“The highly competitive market conditions and unused industry capacity will continue to put price pressure on both transactional work and contract renewals across all segments, ” R.R. Donnelley stated in its 2013 annual report. Translation: Underused presses + shrinking demand = lower print prices.
It was basically same blues, different tune from Number 2 printer Quad/Graphics in the annual report it also released last week: “The industry has excess manufacturing capacity created by declines in industry volumes during the past recession which, in turn, has created continued downward pricing pressures.”
Both annual reports are more straightforward about the companies’ challenges than the accompanying, and more widely reported, press releases that announced their annual results. (Note to business journalists: If you’re just republishing press releases, you’re not really practicing journalism, are you?)
Besides overcapacity and declining prices, the two printing giants spelled out four other key challenges:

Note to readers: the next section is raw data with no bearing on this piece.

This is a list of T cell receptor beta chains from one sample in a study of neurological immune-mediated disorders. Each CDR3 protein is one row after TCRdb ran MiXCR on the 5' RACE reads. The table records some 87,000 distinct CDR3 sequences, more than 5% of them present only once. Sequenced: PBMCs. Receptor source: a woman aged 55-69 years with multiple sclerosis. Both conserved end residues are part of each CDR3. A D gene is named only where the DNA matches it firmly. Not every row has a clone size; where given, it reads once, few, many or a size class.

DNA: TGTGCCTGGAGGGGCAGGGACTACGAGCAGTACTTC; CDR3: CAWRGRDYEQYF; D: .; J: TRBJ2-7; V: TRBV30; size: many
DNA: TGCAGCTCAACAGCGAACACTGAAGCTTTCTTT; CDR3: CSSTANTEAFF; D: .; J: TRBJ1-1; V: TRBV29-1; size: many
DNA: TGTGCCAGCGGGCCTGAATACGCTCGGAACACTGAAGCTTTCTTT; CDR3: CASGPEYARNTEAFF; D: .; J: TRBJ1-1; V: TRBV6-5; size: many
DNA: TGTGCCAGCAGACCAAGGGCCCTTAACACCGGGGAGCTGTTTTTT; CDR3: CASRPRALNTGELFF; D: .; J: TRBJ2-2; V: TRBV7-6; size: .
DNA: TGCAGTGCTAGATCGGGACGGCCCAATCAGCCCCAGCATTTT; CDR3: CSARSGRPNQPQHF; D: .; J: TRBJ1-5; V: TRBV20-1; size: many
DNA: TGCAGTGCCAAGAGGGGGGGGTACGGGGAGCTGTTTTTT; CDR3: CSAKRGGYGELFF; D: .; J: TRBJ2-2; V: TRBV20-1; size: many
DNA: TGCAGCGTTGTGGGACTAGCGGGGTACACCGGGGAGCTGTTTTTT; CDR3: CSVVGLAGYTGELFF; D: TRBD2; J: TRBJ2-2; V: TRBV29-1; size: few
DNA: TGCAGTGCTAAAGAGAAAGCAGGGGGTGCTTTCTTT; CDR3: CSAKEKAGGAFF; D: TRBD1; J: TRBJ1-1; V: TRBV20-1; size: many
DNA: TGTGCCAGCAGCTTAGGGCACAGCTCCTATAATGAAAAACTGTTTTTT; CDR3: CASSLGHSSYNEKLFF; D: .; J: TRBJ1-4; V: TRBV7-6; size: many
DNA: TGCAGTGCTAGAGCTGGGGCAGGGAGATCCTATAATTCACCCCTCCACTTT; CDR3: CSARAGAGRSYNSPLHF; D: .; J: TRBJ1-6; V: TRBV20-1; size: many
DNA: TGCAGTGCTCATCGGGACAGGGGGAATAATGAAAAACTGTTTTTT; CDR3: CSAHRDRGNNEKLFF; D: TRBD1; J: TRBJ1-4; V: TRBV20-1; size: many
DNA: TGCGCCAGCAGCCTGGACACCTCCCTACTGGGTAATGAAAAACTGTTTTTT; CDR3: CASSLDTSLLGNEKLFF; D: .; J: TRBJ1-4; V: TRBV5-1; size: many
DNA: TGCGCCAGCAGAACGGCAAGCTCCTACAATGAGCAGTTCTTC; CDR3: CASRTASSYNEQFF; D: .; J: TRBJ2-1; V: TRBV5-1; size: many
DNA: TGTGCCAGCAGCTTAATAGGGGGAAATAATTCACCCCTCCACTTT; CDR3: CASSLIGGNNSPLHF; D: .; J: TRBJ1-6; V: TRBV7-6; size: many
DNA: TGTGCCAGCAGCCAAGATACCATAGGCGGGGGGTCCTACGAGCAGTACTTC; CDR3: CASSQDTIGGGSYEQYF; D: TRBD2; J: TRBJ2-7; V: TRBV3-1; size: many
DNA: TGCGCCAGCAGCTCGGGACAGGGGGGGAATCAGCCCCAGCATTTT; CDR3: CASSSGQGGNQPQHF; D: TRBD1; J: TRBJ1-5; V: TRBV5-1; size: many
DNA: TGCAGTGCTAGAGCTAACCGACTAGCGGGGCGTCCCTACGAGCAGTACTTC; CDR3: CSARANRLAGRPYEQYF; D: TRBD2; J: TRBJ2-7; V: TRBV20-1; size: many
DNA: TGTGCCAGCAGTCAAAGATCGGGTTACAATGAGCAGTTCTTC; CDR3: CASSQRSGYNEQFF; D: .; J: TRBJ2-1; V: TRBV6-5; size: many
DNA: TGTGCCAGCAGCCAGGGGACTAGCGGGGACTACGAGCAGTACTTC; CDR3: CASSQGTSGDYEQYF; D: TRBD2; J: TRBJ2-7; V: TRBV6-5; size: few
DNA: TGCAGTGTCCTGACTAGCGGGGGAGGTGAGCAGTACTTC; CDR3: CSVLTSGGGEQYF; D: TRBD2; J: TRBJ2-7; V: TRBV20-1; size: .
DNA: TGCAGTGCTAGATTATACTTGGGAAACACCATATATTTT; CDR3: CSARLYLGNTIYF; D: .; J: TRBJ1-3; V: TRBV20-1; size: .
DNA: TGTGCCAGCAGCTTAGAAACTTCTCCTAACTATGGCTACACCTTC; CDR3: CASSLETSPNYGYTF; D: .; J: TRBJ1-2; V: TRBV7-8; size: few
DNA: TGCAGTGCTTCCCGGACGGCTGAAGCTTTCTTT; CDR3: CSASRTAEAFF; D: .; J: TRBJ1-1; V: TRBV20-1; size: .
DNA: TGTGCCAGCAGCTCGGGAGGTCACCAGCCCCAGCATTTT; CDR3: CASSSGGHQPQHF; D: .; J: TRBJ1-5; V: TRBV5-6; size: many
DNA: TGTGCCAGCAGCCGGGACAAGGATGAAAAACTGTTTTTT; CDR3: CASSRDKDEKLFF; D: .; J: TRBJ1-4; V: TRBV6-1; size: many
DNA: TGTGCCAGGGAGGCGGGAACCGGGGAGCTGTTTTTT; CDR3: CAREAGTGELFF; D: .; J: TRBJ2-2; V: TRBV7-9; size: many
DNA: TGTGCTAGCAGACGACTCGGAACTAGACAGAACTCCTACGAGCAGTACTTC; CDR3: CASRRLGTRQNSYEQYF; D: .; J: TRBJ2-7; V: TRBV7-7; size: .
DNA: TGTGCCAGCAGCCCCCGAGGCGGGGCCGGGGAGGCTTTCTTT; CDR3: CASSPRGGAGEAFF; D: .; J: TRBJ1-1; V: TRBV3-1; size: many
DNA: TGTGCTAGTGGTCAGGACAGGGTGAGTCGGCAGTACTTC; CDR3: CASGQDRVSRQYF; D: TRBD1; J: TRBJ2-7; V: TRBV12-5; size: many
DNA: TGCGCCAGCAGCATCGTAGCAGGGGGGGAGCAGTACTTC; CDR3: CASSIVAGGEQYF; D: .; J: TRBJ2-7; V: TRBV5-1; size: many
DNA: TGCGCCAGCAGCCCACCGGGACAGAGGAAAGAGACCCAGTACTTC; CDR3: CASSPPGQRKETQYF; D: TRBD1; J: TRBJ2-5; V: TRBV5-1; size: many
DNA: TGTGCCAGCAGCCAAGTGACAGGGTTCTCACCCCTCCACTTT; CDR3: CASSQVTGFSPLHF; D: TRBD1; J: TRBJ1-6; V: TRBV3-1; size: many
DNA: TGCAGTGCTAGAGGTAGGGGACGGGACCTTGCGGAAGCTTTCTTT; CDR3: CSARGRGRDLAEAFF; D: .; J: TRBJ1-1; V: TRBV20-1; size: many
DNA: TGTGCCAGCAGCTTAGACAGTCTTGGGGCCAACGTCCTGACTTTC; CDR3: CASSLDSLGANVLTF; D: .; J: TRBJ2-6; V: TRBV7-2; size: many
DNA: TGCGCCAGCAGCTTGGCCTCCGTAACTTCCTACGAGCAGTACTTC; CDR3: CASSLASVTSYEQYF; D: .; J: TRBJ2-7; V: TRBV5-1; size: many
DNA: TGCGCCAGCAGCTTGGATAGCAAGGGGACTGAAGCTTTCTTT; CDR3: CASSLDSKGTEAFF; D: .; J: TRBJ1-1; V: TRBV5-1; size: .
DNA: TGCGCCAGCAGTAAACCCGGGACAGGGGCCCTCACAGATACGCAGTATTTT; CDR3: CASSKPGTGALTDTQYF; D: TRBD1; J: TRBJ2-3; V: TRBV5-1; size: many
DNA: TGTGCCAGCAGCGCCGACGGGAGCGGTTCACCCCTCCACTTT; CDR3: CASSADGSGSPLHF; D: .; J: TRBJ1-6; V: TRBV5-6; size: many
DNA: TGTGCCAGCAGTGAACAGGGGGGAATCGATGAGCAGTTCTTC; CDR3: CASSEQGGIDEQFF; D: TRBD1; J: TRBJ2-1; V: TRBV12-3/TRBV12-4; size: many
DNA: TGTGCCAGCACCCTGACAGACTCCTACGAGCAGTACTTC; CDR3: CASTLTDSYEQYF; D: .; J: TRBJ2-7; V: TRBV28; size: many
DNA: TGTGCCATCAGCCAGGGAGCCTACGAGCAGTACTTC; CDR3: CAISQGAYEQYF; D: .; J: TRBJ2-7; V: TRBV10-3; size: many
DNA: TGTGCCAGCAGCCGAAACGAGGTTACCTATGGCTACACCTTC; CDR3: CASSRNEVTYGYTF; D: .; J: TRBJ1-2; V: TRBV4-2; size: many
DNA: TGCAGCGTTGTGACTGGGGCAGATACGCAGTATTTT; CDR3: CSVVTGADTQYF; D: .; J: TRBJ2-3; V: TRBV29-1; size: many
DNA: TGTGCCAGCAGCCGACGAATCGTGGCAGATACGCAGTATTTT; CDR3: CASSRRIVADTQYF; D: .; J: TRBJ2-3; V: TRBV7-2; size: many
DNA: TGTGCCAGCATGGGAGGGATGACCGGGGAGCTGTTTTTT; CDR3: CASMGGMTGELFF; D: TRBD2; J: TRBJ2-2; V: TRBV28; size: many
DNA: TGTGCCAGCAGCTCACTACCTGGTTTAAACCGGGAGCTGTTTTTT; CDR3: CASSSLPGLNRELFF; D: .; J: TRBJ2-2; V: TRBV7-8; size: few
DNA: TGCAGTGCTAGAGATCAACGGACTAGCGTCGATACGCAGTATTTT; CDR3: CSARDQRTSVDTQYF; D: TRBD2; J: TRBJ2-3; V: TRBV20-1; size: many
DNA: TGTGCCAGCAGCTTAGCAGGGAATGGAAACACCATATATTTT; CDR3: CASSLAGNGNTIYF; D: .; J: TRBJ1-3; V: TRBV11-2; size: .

- Postal rates: Both printers believe the recent 6% increase in most postal rates will put a significant dent in the amount of mailing their customers do. Thus, expect less demand for printing, even more overcapacity, and weaker prices.
- Digital substitution: “Digital delivery of documents and data” are cutting into demand for print in certain categories, especially directories, financial documents, and books. That's leading to more overcapacity and lower prices.
- Erosion of print-based marketing: “Marketers and publishers [are] allocating their marketing and advertising spend across the expanding selection of digital delivery options, ” Quad said. That means shrinking magazines and fewer catalogs being mailed, resulting in less printing demand, more . . . you get the picture.
- Customers’ use of print management firms, which, as Quad noted, “look to streamline processes and reduce the overall print spend of the Company’s clients.”
The two are acquiring not only competing printers but also non-print media providers, such as a translation service (by Donnelley) and a maker of point-of-purchase displays (by Quad).
RRD says the motive for such moves is “to provide a larger share of its customers’ communications needs.” In other words, customers may be printing less, but they still need to communicate, so the idea is to become a broad-based communication enabler, rather than solely a printer.